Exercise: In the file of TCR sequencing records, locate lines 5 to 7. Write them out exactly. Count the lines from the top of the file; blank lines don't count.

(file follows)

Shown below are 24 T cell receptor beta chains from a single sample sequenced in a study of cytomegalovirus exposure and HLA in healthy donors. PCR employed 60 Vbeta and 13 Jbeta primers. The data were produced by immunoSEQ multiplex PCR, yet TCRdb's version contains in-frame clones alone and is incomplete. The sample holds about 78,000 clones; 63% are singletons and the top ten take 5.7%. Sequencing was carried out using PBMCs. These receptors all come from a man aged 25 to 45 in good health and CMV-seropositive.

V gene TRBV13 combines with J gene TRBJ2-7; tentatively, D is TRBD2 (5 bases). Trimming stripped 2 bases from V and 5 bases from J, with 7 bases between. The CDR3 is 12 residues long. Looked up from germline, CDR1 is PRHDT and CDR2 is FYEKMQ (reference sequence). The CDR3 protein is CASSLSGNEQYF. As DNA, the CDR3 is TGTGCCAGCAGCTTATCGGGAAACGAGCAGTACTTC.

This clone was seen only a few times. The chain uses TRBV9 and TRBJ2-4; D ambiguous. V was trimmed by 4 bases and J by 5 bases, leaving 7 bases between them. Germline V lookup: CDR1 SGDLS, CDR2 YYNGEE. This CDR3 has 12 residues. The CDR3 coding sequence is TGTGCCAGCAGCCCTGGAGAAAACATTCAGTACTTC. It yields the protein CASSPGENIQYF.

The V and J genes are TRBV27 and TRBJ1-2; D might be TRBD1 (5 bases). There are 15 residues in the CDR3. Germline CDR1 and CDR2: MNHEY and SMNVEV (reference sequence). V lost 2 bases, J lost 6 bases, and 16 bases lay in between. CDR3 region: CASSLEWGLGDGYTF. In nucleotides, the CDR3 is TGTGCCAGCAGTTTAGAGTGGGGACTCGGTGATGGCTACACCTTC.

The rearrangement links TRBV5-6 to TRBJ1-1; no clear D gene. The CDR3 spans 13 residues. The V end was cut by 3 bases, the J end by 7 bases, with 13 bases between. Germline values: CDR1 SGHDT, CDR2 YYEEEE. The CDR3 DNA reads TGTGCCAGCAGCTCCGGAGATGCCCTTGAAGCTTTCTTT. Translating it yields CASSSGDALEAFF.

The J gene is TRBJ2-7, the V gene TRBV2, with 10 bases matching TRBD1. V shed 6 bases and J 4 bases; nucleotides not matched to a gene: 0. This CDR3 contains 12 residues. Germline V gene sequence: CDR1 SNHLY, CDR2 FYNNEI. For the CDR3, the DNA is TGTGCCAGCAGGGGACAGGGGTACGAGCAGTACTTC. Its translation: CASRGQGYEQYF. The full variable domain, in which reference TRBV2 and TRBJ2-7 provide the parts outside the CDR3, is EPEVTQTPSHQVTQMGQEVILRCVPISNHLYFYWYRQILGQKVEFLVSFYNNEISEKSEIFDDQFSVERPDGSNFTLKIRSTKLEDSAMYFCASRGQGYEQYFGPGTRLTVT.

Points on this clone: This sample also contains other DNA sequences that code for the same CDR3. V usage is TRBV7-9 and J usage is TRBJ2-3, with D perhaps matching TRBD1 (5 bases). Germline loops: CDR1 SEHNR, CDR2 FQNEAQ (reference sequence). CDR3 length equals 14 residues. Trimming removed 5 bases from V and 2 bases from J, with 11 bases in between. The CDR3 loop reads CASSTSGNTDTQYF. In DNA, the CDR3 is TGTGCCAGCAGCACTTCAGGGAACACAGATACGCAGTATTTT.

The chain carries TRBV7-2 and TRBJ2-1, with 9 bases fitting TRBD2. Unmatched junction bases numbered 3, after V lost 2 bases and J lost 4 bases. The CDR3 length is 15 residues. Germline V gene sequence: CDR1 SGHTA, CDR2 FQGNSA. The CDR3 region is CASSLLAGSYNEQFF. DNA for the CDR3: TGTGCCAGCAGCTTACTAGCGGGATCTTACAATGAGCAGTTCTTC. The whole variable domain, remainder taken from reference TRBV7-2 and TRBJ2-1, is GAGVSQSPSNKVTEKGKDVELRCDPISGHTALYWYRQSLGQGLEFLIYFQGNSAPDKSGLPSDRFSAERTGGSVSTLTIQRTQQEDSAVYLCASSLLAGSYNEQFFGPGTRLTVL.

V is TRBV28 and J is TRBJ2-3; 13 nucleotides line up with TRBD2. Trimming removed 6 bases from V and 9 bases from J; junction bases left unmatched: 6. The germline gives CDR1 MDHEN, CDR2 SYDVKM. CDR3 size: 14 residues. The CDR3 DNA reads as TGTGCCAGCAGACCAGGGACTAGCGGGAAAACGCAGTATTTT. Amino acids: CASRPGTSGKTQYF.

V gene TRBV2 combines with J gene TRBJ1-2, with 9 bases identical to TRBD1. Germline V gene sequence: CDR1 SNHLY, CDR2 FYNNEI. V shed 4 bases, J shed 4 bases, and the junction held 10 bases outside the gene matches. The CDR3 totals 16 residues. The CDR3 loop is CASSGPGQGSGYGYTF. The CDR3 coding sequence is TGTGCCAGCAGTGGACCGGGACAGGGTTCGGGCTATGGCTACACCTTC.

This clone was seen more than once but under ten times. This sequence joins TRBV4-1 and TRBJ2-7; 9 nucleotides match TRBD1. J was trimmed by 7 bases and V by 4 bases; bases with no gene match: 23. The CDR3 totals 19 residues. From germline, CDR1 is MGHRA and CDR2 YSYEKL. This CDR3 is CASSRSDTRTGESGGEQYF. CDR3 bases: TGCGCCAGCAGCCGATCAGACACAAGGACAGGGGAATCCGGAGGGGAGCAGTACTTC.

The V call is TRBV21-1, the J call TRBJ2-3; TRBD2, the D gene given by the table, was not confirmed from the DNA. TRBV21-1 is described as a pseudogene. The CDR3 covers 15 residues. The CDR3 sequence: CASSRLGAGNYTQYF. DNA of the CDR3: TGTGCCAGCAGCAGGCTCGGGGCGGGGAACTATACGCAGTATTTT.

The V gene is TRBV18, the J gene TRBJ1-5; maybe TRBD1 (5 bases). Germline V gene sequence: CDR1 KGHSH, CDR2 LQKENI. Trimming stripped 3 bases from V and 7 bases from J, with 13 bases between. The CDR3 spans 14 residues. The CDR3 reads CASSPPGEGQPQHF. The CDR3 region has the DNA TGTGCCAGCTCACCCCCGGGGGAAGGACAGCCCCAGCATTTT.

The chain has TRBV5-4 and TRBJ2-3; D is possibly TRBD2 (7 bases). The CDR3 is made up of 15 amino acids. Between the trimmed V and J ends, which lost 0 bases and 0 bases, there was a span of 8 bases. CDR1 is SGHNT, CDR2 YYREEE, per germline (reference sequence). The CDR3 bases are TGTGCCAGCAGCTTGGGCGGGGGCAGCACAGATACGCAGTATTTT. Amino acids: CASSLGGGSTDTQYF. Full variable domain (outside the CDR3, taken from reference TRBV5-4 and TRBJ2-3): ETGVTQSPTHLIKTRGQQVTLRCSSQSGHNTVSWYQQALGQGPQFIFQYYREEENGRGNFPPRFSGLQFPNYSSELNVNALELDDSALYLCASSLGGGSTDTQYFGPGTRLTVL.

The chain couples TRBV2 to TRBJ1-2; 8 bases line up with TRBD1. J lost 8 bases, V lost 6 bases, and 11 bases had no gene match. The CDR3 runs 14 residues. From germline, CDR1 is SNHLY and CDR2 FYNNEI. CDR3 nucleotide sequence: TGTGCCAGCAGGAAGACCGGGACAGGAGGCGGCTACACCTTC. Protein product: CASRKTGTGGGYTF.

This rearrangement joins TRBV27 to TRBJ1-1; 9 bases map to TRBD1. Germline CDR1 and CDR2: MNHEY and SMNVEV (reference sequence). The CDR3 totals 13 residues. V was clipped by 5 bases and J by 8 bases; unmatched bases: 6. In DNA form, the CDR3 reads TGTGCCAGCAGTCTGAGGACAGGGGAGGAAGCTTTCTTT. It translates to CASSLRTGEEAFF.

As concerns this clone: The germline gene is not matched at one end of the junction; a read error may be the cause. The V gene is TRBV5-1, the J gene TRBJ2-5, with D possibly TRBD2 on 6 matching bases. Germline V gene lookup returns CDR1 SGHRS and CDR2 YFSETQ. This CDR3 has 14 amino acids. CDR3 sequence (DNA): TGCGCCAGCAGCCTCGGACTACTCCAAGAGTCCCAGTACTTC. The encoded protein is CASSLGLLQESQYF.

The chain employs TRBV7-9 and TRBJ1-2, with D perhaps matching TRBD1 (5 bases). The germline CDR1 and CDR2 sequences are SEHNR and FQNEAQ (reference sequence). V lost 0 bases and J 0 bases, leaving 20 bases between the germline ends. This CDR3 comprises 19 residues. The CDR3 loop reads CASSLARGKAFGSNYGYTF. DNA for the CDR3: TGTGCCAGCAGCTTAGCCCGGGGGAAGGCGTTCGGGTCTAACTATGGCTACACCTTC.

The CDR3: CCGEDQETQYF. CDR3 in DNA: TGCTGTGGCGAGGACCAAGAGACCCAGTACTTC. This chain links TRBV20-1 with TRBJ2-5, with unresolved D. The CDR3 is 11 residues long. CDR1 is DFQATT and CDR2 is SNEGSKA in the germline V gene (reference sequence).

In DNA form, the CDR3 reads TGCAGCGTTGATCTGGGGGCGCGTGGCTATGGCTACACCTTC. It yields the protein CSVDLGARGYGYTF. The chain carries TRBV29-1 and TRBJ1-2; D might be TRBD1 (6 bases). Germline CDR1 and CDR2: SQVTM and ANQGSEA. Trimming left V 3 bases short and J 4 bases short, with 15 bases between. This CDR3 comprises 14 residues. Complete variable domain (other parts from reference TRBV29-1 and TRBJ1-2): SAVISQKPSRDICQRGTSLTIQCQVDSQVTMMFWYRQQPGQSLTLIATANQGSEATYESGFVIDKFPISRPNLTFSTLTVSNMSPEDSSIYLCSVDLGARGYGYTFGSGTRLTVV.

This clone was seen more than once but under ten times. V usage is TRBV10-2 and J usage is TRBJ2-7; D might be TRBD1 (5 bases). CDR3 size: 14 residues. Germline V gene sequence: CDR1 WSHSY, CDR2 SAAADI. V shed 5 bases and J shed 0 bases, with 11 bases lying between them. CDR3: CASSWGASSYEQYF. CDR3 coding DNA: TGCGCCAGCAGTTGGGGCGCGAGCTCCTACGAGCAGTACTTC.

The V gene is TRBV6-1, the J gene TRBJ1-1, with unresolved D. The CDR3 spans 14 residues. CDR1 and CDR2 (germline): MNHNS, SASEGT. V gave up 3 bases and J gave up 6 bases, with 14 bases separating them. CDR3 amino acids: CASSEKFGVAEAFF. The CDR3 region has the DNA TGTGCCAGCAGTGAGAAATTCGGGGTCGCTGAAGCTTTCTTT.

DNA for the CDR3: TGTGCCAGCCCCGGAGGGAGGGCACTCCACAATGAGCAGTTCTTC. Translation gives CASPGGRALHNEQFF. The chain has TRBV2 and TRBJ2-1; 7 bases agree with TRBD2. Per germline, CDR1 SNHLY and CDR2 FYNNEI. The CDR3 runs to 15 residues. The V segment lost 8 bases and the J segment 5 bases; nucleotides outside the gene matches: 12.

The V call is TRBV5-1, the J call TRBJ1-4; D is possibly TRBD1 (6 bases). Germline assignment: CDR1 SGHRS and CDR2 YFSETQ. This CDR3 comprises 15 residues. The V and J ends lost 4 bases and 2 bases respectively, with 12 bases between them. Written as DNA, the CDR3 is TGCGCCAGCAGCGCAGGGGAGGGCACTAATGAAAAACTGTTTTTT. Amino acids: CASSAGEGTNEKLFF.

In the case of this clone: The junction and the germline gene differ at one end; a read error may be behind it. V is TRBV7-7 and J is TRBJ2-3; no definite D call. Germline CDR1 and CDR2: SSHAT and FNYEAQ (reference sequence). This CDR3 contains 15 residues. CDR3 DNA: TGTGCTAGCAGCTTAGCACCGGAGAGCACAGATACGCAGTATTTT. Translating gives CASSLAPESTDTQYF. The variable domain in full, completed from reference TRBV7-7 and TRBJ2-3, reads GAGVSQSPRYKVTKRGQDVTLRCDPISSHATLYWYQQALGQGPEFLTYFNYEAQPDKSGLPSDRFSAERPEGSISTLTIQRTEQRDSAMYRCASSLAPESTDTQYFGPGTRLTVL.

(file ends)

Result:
The rearrangement links TRBV5-6 to TRBJ1-1; no clear D gene. The CDR3 spans 13 residues. The V end was cut by 3 bases, the J end by 7 bases, with 13 bases between. Germline values: CDR1 SGHDT, CDR2 YYEEEE. The CDR3 DNA reads TGTGCCAGCAGCTCCGGAGATGCCCTTGAAGCTTTCTTT. Translating it yields CASSSGDALEAFF.

The J gene is TRBJ2-7, the V gene TRBV2, with 10 bases matching TRBD1. V shed 6 bases and J 4 bases; nucleotides not matched to a gene: 0. This CDR3 contains 12 residues. Germline V gene sequence: CDR1 SNHLY, CDR2 FYNNEI. For the CDR3, the DNA is TGTGCCAGCAGGGGACAGGGGTACGAGCAGTACTTC. Its translation: CASRGQGYEQYF. The full variable domain, in which reference TRBV2 and TRBJ2-7 provide the parts outside the CDR3, is EPEVTQTPSHQVTQMGQEVILRCVPISNHLYFYWYRQILGQKVEFLVSFYNNEISEKSEIFDDQFSVERPDGSNFTLKIRSTKLEDSAMYFCASRGQGYEQYFGPGTRLTVT.

Points on this clone: This sample also contains other DNA sequences that code for the same CDR3. V usage is TRBV7-9 and J usage is TRBJ2-3, with D perhaps matching TRBD1 (5 bases). Germline loops: CDR1 SEHNR, CDR2 FQNEAQ (reference sequence). CDR3 length equals 14 residues. Trimming removed 5 bases from V and 2 bases from J, with 11 bases in between. The CDR3 loop reads CASSTSGNTDTQYF. In DNA, the CDR3 is TGTGCCAGCAGCACTTCAGGGAACACAGATACGCAGTATTTT.